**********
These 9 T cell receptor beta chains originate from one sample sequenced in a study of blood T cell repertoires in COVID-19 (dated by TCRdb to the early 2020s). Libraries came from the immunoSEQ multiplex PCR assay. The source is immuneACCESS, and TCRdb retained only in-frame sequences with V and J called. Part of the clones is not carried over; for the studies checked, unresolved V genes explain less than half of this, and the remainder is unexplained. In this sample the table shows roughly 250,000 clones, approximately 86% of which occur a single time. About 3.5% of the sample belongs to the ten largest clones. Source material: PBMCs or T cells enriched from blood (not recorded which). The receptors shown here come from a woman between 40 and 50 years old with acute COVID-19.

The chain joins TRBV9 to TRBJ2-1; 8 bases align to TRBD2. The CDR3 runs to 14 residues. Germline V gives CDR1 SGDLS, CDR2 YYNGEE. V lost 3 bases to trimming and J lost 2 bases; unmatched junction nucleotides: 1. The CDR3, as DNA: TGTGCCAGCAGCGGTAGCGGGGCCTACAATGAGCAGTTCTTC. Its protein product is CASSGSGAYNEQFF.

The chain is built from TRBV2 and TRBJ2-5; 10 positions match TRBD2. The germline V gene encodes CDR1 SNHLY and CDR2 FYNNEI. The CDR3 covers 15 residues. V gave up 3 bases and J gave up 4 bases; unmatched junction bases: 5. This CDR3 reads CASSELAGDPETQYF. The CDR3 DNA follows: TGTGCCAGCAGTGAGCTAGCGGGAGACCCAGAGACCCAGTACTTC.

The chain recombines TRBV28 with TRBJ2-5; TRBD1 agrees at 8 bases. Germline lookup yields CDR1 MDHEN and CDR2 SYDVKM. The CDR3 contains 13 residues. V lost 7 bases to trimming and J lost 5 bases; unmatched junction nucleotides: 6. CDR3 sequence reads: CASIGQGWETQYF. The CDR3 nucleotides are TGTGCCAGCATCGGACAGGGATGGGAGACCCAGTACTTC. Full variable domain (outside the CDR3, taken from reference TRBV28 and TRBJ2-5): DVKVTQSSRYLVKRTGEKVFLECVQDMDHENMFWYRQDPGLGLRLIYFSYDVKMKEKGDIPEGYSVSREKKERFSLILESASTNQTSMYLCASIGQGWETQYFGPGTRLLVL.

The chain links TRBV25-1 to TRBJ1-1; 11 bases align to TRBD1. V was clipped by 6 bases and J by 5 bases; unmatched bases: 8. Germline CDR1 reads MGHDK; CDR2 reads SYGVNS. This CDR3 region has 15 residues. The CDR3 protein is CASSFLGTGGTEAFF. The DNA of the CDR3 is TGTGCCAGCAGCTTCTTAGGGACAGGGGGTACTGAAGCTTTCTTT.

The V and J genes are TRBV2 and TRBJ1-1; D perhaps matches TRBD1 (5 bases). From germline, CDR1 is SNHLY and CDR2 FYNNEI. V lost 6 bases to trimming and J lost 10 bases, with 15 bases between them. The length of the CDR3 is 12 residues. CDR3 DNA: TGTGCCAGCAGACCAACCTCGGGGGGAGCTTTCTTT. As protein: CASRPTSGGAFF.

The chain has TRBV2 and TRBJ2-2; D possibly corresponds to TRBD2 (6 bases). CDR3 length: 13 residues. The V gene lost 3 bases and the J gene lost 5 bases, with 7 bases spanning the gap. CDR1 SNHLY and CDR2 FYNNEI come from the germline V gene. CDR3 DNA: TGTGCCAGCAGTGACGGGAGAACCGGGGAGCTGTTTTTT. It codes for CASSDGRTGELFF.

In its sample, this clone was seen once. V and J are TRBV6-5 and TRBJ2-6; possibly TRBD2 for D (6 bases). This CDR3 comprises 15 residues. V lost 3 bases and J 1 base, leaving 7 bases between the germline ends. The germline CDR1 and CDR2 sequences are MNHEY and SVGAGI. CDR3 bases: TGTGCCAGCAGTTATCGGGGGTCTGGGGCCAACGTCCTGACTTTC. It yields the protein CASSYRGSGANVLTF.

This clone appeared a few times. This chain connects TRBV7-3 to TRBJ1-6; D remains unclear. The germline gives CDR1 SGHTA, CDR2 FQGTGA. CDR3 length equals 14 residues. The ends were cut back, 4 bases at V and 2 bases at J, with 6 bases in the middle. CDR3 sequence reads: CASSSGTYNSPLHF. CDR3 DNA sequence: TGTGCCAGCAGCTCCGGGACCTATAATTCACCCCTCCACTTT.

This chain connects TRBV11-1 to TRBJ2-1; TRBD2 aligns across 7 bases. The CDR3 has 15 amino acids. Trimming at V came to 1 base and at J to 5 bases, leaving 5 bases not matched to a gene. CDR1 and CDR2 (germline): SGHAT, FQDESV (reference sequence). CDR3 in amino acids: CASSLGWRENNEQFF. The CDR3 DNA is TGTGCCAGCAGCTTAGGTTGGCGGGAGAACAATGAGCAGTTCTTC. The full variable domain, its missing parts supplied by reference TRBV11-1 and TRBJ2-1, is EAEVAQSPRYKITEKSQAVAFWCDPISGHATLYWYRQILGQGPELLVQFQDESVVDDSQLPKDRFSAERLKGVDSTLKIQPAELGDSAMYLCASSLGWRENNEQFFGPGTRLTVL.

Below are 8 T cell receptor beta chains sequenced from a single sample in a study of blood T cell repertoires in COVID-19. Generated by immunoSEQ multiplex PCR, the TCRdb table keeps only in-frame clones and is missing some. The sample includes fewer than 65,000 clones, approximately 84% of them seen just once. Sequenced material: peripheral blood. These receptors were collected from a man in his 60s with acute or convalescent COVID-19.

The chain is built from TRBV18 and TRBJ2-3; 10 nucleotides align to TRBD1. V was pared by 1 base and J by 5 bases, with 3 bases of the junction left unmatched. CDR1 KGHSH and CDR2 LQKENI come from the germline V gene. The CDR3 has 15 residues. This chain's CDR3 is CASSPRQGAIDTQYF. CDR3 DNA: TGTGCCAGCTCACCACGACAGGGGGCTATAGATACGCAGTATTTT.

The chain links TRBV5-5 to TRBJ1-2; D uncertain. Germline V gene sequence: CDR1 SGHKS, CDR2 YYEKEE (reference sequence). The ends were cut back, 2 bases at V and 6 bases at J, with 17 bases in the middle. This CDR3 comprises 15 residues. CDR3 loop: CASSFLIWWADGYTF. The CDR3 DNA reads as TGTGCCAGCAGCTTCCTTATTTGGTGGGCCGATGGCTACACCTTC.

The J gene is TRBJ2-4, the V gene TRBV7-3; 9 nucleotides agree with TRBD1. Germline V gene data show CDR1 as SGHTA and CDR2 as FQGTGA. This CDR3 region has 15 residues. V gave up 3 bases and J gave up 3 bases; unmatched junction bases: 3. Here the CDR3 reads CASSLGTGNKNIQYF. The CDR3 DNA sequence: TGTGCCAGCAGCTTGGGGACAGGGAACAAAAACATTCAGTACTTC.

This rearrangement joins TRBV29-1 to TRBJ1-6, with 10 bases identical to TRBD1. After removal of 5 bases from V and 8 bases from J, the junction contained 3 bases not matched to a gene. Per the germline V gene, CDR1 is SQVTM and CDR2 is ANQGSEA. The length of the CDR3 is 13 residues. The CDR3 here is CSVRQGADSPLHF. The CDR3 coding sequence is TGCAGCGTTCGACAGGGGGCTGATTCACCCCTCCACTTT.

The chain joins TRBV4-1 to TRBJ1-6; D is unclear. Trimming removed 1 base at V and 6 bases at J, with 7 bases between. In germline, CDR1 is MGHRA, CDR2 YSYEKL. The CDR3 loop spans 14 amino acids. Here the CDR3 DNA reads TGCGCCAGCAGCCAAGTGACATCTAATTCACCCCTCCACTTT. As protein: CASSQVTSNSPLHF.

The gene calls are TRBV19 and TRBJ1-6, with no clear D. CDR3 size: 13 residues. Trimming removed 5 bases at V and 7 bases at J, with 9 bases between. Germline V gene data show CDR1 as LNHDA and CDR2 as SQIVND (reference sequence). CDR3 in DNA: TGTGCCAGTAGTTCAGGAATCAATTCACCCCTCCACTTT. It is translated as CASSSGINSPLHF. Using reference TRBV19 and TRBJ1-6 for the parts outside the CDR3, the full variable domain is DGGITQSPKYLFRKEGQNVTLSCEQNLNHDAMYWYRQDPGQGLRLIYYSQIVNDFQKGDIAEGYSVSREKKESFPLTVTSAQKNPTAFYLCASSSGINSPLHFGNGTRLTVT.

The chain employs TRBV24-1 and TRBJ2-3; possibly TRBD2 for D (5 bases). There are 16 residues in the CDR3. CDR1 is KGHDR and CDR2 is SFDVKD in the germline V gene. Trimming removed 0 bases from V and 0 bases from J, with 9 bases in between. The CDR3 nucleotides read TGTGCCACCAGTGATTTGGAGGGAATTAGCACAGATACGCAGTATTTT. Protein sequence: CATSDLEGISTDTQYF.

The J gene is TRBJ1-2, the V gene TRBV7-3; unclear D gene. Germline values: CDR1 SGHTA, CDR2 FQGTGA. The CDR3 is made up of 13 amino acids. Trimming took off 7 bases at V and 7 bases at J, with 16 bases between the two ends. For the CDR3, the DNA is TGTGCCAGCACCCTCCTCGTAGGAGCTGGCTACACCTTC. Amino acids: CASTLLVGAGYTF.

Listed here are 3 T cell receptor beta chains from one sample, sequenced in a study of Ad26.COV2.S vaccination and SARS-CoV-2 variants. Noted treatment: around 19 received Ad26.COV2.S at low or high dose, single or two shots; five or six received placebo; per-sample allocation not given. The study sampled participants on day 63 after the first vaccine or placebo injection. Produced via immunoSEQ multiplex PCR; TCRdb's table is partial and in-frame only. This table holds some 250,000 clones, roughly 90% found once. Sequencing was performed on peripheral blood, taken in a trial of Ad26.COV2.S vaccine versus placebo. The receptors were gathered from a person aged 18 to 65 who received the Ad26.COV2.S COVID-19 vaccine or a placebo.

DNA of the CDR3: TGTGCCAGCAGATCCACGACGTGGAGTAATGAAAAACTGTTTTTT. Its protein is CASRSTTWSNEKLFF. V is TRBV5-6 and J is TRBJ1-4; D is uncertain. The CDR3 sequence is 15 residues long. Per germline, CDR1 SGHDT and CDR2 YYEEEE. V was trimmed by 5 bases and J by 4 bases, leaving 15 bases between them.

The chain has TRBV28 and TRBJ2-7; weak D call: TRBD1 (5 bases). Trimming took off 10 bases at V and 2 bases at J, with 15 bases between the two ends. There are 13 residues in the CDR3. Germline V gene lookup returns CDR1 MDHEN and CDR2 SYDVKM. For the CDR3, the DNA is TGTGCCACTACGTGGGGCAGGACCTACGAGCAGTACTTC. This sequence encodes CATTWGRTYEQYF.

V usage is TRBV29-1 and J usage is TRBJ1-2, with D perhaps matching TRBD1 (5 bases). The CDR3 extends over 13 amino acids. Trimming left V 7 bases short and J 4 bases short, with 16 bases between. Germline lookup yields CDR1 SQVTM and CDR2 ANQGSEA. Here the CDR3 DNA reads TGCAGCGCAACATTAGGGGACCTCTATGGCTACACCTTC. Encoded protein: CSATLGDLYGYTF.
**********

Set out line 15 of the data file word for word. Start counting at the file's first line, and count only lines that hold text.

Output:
This rearrangement joins TRBV29-1 to TRBJ1-6, with 10 bases identical to TRBD1. After removal of 5 bases from V and 8 bases from J, the junction contained 3 bases not matched to a gene. Per the germline V gene, CDR1 is SQVTM and CDR2 is ANQGSEA. The length of the CDR3 is 13 residues. The CDR3 here is CSVRQGADSPLHF. The CDR3 coding sequence is TGCAGCGTTCGACAGGGGGCTGATTCACCCCTCCACTTT.